Host an Event Volunteer Join Tickets

Support the plant database you love!

Q. Who is Mr. Smarty Plants?

A: There are those who suspect Wildflower Center volunteers are the culpable and capable culprits. Yet, others think staff members play some, albeit small, role. You can torture us with your plant questions, but we will never reveal the Green Guru's secret identity.

Help us grow by giving to the Plant Database Fund or by becoming a member

Did you know you can access the Native Plant Information Network with your web-enabled smartphone?

Share

Ask Mr. Smarty Plants

Ask Mr. Smarty Plants is a free service provided by the staff and volunteers at the Lady Bird Johnson Wildflower Center.

Search Smarty Plants
See a list of all Smarty Plants questions

Please forgive us, but Mr. Smarty Plants has been overwhelmed by a flood of mail and must take a break for awhile to catch up. We hope to be accepting new questions again soon. Thank you!

Need help with plant identification, visit the plant identification page.

 
rate this answer
3 ratings

Monday - August 02, 2010

From: Hodges, SC
Region: Southeast
Topic: Edible Plants
Title: Can beautyberries be used to make jelly from Hodges SC
Answered by: Barbara Medford

QUESTION:

Since the beautyberry bush berries were used for tea to help with colic, can the berries be used for making jelly?

ANSWER:

Since Callicarpa americana (American beautyberry) grows natively all around Greenwood County SC, you should have a supply of the fruits for cooking, if you wished to.

This line from the page in our Native Plant Database on gives us the information on the medicinal uses of Callicarpa americana (American beautyberry):

"Use Medicinal: Native American used root and leaf tea in sweat baths for rheumatism, fevers, and malaria. Root tea used for dysentery, stomach aches. Root and berry tea used for colic."

Looking further, we found a site on the American beautyberry from Dave's Garden, which is a forum. You can read all the comments, but some we thought were interesting were that it was edible for human consumption although it didn't have much flavor, but was delicious made into a jelly. Another said that early Floridians made jelly from it. One person used them to make Beautyberry pancakes. And still another described it as not juicy like a blackberry, but pulpy like a soft, mealy apple. And finally, one said she had a recipe for jelly but hadn't tried it out yet; she didn't include the recipe, and we couldn't find one anywhere else.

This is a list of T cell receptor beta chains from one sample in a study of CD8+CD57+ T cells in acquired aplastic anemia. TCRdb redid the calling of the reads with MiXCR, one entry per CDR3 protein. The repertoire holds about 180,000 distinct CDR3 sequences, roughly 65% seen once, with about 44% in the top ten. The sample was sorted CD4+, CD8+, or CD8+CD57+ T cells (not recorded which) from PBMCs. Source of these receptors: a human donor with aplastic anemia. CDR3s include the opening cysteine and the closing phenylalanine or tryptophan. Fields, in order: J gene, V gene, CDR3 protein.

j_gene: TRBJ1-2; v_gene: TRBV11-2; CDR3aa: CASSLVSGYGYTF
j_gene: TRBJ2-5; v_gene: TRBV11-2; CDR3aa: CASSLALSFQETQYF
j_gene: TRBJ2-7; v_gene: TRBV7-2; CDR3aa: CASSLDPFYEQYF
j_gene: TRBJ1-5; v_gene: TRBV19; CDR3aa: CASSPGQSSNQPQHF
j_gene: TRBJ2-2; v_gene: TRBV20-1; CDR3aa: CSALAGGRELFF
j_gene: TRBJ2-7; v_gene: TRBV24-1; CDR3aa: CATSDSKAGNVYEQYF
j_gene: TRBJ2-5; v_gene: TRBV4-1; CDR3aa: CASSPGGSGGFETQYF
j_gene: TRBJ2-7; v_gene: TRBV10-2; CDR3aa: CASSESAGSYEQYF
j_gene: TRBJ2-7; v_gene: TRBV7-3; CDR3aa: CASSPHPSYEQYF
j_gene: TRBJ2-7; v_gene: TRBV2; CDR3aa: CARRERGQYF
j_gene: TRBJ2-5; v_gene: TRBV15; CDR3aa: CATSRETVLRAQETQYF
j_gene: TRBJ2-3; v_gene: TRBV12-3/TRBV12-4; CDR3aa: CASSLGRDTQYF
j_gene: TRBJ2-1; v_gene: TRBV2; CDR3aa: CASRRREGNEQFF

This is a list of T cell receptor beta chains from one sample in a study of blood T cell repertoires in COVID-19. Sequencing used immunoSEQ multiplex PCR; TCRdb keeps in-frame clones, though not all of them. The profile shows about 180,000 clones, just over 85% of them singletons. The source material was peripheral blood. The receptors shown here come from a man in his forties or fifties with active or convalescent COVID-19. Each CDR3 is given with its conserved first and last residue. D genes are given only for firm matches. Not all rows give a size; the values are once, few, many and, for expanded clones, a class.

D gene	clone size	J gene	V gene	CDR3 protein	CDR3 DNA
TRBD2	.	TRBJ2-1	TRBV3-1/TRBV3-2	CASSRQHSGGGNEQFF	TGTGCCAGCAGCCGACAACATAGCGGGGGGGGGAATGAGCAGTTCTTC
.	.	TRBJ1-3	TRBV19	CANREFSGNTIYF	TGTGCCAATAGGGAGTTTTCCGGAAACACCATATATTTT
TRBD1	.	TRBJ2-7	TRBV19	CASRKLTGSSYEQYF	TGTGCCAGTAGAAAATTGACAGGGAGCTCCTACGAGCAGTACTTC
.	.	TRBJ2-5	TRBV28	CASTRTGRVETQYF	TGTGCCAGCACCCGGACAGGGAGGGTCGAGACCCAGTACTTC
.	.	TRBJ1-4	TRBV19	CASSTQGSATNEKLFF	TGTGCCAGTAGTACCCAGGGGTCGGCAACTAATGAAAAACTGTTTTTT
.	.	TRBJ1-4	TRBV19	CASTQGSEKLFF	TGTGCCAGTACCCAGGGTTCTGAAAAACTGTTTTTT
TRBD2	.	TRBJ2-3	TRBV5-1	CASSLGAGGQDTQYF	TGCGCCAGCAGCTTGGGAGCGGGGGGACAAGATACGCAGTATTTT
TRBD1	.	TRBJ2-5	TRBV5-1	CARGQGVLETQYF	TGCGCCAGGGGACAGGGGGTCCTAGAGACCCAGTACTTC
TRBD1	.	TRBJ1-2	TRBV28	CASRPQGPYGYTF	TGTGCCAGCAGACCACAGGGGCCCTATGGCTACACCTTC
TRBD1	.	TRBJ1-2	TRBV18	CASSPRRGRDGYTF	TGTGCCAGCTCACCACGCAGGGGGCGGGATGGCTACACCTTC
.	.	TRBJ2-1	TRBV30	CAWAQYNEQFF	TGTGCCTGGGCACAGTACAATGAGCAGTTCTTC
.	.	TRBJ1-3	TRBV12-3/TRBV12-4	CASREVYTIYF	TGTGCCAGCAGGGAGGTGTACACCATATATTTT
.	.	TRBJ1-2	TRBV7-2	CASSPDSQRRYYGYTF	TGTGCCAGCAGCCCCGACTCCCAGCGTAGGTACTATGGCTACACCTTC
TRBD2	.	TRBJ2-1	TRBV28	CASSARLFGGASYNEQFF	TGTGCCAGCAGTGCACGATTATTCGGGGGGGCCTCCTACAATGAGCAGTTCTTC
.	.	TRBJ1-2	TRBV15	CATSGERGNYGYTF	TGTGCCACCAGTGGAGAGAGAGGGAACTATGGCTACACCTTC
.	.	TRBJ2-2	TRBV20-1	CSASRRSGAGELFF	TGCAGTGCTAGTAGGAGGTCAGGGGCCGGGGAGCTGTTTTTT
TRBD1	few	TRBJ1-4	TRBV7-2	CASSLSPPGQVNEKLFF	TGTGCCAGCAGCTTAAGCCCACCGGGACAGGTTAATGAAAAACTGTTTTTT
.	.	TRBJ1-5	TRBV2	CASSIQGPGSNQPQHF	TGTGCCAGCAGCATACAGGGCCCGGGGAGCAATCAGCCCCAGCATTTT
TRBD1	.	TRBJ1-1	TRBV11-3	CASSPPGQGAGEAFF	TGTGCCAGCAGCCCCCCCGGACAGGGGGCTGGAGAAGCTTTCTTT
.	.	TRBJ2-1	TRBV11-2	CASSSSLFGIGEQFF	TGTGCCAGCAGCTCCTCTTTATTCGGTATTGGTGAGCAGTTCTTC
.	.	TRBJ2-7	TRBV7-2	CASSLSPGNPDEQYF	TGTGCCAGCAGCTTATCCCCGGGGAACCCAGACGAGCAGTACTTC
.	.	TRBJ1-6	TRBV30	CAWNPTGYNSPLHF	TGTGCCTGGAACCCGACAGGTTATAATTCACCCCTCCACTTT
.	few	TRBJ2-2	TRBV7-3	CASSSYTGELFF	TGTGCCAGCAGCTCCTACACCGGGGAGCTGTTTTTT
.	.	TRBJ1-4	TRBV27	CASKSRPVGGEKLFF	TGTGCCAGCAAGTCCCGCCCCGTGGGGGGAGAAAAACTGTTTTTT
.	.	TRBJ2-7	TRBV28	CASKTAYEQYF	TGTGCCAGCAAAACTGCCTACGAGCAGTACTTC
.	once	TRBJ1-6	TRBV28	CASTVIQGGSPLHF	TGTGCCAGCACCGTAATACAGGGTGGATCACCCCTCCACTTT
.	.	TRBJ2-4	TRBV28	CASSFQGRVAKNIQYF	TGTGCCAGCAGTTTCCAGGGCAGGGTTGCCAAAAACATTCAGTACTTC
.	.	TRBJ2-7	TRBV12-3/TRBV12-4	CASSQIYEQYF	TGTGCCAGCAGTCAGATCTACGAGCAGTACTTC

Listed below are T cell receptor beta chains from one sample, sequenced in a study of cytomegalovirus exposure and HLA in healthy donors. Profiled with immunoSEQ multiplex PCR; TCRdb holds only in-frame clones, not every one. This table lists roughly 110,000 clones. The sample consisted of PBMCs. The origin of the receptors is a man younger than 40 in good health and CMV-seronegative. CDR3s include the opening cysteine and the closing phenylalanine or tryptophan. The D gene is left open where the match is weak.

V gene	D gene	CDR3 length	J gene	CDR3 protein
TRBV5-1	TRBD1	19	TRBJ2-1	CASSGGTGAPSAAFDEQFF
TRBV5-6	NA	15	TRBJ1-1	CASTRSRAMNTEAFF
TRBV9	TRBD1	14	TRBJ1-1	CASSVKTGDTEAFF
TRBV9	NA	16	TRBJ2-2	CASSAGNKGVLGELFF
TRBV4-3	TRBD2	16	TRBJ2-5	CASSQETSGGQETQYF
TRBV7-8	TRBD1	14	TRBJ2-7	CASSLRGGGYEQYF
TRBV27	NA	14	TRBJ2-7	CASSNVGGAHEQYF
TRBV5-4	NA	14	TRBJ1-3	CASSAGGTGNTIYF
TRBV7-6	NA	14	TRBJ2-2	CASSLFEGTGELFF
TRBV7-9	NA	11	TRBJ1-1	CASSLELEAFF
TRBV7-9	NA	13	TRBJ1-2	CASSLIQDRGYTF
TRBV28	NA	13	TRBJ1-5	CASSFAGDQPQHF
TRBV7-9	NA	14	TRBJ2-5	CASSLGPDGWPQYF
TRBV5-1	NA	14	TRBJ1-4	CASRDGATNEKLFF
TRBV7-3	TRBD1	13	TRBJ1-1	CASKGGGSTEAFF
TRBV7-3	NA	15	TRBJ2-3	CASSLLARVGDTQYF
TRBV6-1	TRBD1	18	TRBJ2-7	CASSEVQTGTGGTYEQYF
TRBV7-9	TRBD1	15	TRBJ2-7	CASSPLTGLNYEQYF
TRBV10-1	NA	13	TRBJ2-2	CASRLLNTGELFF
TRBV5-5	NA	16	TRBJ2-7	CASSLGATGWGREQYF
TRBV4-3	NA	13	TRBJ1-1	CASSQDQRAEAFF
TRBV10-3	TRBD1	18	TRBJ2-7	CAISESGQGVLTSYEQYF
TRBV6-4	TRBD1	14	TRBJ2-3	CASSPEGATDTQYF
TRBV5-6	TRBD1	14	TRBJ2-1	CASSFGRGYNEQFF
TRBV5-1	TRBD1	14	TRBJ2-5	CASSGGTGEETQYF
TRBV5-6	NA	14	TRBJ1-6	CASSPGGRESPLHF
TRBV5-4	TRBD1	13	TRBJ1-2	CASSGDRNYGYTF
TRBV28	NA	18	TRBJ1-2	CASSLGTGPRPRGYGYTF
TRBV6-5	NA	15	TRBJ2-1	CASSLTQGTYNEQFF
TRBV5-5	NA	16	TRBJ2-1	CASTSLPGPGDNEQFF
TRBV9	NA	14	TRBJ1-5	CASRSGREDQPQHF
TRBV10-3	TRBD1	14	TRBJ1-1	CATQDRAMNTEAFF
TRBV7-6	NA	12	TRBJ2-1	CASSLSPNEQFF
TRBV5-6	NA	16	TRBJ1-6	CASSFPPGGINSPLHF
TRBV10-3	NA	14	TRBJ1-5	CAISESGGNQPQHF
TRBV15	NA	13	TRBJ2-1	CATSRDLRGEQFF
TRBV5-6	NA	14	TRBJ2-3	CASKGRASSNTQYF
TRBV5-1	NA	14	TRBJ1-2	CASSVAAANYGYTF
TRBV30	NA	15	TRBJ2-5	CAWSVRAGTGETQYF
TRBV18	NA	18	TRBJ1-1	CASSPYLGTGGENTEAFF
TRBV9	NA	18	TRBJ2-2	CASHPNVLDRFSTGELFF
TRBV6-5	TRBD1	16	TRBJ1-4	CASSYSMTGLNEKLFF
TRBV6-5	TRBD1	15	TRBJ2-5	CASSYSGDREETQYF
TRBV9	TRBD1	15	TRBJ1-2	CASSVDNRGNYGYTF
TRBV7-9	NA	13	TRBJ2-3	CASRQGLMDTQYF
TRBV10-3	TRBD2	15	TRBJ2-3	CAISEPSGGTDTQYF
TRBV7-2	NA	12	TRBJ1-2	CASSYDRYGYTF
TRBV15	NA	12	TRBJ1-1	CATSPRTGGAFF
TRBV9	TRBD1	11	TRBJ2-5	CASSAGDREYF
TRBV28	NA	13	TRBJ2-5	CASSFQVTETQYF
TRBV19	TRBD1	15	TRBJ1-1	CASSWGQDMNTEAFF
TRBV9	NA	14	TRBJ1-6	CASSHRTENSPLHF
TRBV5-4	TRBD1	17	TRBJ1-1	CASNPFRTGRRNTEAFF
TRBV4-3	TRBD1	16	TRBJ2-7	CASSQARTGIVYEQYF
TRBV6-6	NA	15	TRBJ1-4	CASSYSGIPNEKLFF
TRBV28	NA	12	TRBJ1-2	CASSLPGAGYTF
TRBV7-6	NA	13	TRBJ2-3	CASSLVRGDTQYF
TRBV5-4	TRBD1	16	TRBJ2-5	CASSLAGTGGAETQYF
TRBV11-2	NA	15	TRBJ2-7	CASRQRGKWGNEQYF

We would say one word from experience, not with beautyberries, but with mustang grapes, which we picked growing wild from fences in Central Texas. They ripened in the middle of the summer, and we took them home, boiled them for what seemed like forever, strained all the seeds and skin out, and added a whole lot of sugar, and pectin. It was a hot, tiresome job-the jars of jelly were really pretty, and everyone loved them, except for the cook.  Some things are simply more trouble than they are worth. 

From our Native Plant Image Gallery:


Callicarpa americana

Callicarpa americana

Callicarpa americana

Callicarpa americana

 

 

 

 

More Edible Plants Questions

Are berries of coral honeysuckle edible from Lufkin TX
May 21, 2013 - Are the berries of coral honeysuckle edible?
view the full question and answer

Ground cover plant that tastes like cucumbers
December 18, 2011 - It is a native ground cover plant that is edible and tastes like cucumbers. Found in the Edwards Plateau. What is the name?
view the full question and answer

Information on edible tubers of hog potato from Austin
November 10, 2011 - I inquired a while back about hog potato or Hoffmannseggia glauca. You gave me some information on the plant but no information on when the plant produces the edible tubers. Also how long does it take...
view the full question and answer

Are wild sweet peas edible?
August 05, 2010 - Are wild sweet peas edible? Thanks.
view the full question and answer

Making Tea from Croton monanthogynus
August 13, 2013 - Do you have any other information on the value of croton monanthogynus as a tea? Nutritive value? Possible adverse reactions?
view the full question and answer

Support the Wildflower Center by Donating Online or Becoming a Member today.